Sunday, January 9, 2022

What's in and what's out for 2022 travel?

The world’s most experienced travelers shared their insights and expectations for destination preferences, modes of transportation, and decision-making criteria in the Global Rescue Traveler Sentiment and Safety Survey. 

In a nearly unanimous response, domestic travel is “IN” but travelers are closely split when it comes to international travel. Fifty-eight percent of survey-takers say international travel is “OUT” while 42% say foreign trips are “IN.”  

Sedona, Arizona

Despite the split in opinion, traveler confidence is surging. TSA data indicates traveler levels have returned to 85% of their pre-pandemic levels. According to the 2021 Fall Global Rescue Traveler Sentiment and Safety Survey, nearly 86% of travelers have taken domestic trips, and 42% have traveled internationally since the pandemic started a year a half ago.   

Air and automobile travel are considered “IN” but large ship cruises are overwhelmingly “OUT.” One survey-taker said, “cruises are still out, except for smaller river cruises”   

AMA Serena, a river cruise ship

Travelers are basing their destinations on new, pandemic-related criteria. Locations with low-COVID-19 infection rates are, understandably, preferred over regions with high-COVID-19 infection incidents. “Countries and states with good, clear COVID-19 management, vaccination protocols and medical response plans are IN. Avoiding states and countries where COVID-19 education and vaccinations responses have lagged are OUT,” said one respondent.  

Old Faithful, Yellowstone
National Park

On another level, travelers are seeking uncrowded, remote or outdoor places to go. Historically, popular destinations are still in play if the COVID-19 rates are low [CDC COVID-19 Tracker]. Metropolitan areas in popular countries are generally “OUT” but cities with open spaces or located in less frequented areas are thought to be a viable option. “Out are large cities with no exposure to outdoor recreation,” said another respondent.   

Travelers are expecting to plan trips to more remote destinations, especially if it’s outside. But most are careful to point out that remote destinations are “OUT” if the local medical facilities are non-existent or insufficient to provide care for complicated injuries or illnesses, like COVID-19. “I would feel safe traveling internationally if I traveled to a country with modern medical facilities, a low COVID-19 rate, and available hospital beds if I had a medical problem while traveling,” said a respondent.  

This post was provided by Bill McIntyre at Global Rescue is the world’s leading provider of medical, security, evacuation and travel risk management services to enterprises, governments and individuals.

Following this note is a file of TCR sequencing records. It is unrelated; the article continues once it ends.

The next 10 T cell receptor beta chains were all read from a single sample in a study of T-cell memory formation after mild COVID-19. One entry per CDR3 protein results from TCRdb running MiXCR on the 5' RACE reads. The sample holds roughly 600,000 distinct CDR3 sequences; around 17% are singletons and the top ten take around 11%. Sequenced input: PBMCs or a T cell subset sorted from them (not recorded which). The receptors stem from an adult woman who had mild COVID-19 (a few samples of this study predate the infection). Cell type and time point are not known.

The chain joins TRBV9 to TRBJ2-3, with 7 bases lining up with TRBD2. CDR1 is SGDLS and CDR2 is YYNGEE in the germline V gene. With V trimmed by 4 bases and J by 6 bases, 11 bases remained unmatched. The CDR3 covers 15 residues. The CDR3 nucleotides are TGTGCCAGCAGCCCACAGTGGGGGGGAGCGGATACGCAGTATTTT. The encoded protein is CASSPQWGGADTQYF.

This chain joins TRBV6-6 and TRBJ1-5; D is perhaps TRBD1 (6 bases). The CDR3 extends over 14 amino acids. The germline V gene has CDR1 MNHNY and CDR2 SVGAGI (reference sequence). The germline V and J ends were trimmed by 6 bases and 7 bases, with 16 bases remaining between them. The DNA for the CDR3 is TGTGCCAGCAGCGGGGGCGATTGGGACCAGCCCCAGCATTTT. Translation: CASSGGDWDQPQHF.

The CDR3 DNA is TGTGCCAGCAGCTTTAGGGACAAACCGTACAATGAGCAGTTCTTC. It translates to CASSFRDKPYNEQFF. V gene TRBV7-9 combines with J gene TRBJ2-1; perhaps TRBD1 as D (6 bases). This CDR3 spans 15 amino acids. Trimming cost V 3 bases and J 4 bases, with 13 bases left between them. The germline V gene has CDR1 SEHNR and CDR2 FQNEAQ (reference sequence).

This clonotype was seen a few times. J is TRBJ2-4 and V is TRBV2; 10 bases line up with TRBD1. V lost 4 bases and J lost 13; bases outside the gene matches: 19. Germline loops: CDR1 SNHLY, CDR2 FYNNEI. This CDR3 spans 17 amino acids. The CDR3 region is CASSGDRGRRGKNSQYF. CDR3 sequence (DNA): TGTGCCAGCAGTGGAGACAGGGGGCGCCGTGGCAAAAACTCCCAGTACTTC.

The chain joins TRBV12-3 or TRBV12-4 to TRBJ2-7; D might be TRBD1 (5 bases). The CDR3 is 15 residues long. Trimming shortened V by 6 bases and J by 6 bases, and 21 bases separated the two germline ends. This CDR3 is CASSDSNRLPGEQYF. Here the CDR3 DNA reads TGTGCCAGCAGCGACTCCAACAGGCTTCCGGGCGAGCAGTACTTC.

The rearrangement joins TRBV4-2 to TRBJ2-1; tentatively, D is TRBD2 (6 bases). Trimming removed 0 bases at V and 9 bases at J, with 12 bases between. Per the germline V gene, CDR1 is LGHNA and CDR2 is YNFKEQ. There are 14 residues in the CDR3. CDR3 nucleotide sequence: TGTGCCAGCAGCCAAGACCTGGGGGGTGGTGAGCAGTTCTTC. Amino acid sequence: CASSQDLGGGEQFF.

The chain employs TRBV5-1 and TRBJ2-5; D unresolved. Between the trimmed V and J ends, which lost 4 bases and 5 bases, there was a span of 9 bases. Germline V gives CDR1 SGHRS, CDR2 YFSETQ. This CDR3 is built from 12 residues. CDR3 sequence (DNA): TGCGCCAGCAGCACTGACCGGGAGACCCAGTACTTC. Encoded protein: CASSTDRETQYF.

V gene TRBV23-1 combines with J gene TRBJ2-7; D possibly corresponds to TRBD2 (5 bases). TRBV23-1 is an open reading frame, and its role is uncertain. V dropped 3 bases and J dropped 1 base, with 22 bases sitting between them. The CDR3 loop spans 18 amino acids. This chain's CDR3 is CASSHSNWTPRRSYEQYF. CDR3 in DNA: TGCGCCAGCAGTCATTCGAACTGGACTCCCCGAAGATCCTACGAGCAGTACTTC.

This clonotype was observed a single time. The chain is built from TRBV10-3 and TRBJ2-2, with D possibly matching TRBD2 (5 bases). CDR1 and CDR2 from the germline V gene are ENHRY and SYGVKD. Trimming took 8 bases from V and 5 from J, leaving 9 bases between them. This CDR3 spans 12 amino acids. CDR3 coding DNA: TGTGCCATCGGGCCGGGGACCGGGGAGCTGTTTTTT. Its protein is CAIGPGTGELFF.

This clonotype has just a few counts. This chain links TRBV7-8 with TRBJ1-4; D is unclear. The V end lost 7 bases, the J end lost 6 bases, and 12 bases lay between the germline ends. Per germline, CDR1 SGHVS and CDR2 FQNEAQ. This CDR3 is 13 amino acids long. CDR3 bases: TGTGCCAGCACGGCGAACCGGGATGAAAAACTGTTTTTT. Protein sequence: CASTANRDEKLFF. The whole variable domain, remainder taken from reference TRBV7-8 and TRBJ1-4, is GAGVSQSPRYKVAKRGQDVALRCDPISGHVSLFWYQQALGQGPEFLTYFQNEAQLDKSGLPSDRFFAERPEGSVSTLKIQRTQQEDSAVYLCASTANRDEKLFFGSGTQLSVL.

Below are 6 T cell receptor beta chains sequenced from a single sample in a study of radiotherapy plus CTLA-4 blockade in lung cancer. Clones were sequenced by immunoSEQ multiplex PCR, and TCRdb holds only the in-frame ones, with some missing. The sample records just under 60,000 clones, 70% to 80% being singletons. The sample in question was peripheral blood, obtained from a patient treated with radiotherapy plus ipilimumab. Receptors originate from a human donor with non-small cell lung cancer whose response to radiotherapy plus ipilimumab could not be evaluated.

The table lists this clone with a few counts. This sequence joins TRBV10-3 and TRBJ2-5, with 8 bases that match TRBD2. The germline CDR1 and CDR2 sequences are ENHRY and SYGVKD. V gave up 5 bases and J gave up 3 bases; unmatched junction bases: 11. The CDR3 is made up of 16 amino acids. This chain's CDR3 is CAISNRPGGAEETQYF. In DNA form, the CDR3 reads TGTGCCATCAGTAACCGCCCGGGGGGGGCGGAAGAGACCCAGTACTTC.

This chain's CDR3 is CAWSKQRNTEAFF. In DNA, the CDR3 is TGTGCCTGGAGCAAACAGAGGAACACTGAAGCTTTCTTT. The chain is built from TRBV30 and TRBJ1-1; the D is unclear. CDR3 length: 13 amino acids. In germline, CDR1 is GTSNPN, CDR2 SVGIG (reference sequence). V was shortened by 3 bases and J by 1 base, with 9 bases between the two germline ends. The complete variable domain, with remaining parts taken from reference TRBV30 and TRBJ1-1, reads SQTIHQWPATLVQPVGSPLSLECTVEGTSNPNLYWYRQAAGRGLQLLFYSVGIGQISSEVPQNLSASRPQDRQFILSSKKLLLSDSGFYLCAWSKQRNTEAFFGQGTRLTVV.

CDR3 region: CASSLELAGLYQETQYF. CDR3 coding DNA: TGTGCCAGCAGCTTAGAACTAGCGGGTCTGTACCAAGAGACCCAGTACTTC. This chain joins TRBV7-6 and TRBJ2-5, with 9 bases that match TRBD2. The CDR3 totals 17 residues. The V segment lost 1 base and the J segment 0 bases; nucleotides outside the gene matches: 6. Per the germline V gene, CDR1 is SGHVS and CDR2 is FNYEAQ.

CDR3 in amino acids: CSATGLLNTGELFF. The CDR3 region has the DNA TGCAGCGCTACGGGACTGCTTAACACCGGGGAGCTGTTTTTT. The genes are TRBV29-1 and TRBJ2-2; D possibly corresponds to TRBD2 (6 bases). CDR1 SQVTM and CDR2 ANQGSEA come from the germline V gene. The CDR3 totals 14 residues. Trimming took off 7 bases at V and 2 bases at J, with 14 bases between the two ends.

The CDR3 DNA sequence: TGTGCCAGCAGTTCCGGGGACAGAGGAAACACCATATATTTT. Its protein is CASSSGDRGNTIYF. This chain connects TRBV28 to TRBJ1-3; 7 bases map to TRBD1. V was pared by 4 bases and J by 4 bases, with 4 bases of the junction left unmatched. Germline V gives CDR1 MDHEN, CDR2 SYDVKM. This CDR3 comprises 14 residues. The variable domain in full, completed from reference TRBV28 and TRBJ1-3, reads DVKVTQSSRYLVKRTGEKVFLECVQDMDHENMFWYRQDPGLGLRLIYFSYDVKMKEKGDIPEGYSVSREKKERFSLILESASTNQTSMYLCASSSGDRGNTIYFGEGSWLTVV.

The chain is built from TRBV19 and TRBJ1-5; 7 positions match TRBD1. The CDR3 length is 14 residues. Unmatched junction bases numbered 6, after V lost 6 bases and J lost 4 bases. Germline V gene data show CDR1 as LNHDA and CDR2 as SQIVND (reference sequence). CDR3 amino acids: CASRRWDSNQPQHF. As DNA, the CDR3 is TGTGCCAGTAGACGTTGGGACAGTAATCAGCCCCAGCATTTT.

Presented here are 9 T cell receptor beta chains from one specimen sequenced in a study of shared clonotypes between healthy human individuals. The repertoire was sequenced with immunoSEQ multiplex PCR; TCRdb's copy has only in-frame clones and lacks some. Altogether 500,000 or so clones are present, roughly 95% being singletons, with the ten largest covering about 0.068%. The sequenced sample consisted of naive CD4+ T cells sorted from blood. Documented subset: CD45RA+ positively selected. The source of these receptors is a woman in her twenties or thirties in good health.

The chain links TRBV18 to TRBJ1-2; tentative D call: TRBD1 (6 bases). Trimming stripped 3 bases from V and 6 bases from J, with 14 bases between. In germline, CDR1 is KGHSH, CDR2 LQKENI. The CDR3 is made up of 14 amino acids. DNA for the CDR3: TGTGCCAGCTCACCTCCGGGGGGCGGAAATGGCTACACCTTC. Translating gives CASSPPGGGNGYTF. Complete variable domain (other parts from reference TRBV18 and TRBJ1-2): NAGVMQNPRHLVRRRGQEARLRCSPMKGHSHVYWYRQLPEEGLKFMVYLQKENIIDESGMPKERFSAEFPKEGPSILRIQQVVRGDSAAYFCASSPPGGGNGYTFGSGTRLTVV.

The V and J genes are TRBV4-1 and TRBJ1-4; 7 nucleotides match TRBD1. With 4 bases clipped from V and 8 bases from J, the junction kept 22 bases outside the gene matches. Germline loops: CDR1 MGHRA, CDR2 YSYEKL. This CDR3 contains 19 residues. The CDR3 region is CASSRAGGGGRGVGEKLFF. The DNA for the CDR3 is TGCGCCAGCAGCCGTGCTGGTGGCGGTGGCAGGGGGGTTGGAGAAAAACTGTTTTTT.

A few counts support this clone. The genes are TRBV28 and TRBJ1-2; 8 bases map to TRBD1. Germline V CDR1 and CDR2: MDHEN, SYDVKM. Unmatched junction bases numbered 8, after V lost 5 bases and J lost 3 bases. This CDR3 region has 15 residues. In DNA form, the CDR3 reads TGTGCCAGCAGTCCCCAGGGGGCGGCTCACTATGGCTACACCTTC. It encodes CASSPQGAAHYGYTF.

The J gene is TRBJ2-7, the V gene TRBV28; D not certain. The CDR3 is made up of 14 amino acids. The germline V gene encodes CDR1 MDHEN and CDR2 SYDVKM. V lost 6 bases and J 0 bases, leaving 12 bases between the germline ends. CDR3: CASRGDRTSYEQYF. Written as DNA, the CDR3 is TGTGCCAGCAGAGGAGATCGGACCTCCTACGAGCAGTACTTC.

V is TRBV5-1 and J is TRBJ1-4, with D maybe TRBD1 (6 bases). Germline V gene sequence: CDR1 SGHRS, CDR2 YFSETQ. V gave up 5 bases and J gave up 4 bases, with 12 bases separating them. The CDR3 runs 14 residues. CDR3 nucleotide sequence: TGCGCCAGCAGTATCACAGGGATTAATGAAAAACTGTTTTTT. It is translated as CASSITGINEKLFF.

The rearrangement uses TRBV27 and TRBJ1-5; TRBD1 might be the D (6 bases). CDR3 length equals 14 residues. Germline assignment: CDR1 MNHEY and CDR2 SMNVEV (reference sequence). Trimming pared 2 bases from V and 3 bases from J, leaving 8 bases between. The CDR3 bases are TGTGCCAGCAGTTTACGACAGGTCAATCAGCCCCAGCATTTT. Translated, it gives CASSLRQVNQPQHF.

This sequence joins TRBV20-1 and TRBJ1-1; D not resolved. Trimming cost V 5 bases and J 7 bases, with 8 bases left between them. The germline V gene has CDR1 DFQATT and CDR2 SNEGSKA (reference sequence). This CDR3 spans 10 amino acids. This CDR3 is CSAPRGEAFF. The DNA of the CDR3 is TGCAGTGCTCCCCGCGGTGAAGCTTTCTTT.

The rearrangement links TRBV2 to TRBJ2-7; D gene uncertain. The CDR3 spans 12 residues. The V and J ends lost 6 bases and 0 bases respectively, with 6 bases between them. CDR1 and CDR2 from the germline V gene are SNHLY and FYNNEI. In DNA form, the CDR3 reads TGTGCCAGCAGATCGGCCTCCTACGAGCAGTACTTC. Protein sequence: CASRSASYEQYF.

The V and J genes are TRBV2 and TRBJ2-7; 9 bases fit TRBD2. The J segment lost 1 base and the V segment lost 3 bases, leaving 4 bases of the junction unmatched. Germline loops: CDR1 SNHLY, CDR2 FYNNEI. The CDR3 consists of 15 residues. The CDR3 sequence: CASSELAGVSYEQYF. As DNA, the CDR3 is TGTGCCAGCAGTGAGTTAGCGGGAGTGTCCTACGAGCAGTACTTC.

Saturday, January 1, 2022

Why you should explore South America at these all-inclusive lodges

If you love natural beauty and adventure and want to explore the best that South America has to offer, check out the travel company called Explora. Every Explora lodge is a haven of luxury and relaxation—the perfect combination for adventures in your chosen destination.

Explora Rapa Nui on Easter Island

Explora is truly an all-inclusive adventure company. A stay in any of the lodges not only includes the best accommodations in the area but also superb meals and snacks, all excursions, a sumptuous pool, bicycles, walking sticks, and much more.

For the third year in a row, Explora has received the award for the World’s Leading Expedition Company at the 2021 World Travel Awards. Additionally, Explora in Peru’s Sacred Valley and Machu Picchu won honors as the World’s Leading Adventure Hotel. More awards include Best South American Expedition Company, Leading Boutique Hotel in Chile (Explora Atacama), Leading Boutique Hotel in Peru (Explora in Sacred Valley), and Leading Resort in Chile (Explora in Torres del Paine).

Explora El Chalten,  Argentina

A special feature of each lodge is that architecture reflects the culture, heritage, and local nature of the incredible place where it is located. Each lodge employs its own knowledgeable guides who lead guests through the territory’s most exceptional touring possibilities—always with a commitment to conservation of these beautiful natural wonders.

Explora Lodge, Patagonia

The newest destination to be served by Explora is El Chalten, Argentina. Located on the north bank of the Electrico River with unrivaled views of the Marconi Glacier and the Electrico Valley, the lodge has 20 rooms and is the perfect base for Argentine and international travelers to discover the wonders of  the Patagonia. It offers over 30 explorations with different levels of difficulty so travelers of all skill levels can visit the main attractions of this part of the world.

Map showing regions where Explora has lodges

A few years ago Larry and I stayed at Explora Rapa Nui on Easter Island and were blown away by the attention to detail and to every guest’s needs. Please click on this link to read more about our experiences at Explora on Easter Island.

Immediately on arrival, activities begin. Then, each afternoon the guides meet with guests to decide on the following day’s activities, keeping in mind interests and abilities of individual travelers. Sometimes we were in a small group; other times Larry and I were the only persons on a specific adventure. The result is a very individualized immersion into remote regions of the world—unforgettable places that are not overrun with tourists.

A visit to see the famous 15 moias on Easter Island
was one of our adventures through the Explora Lodge.

If you have an inquisitive personality and want to travel safely to amazing regions of the world, here is good news: A recent study highlighted Chile as the country best prepared to deal with the Covid virus and its variants. More than 85% of the population has been vaccinated and more than 50 % have received a third booster shot.

Staying at an Explora lodge is not the least expensive way to experience outstanding South American destinations—but considering all that is included, it is among the very best.

Photos by Larry and Beverly Burmeier and free sources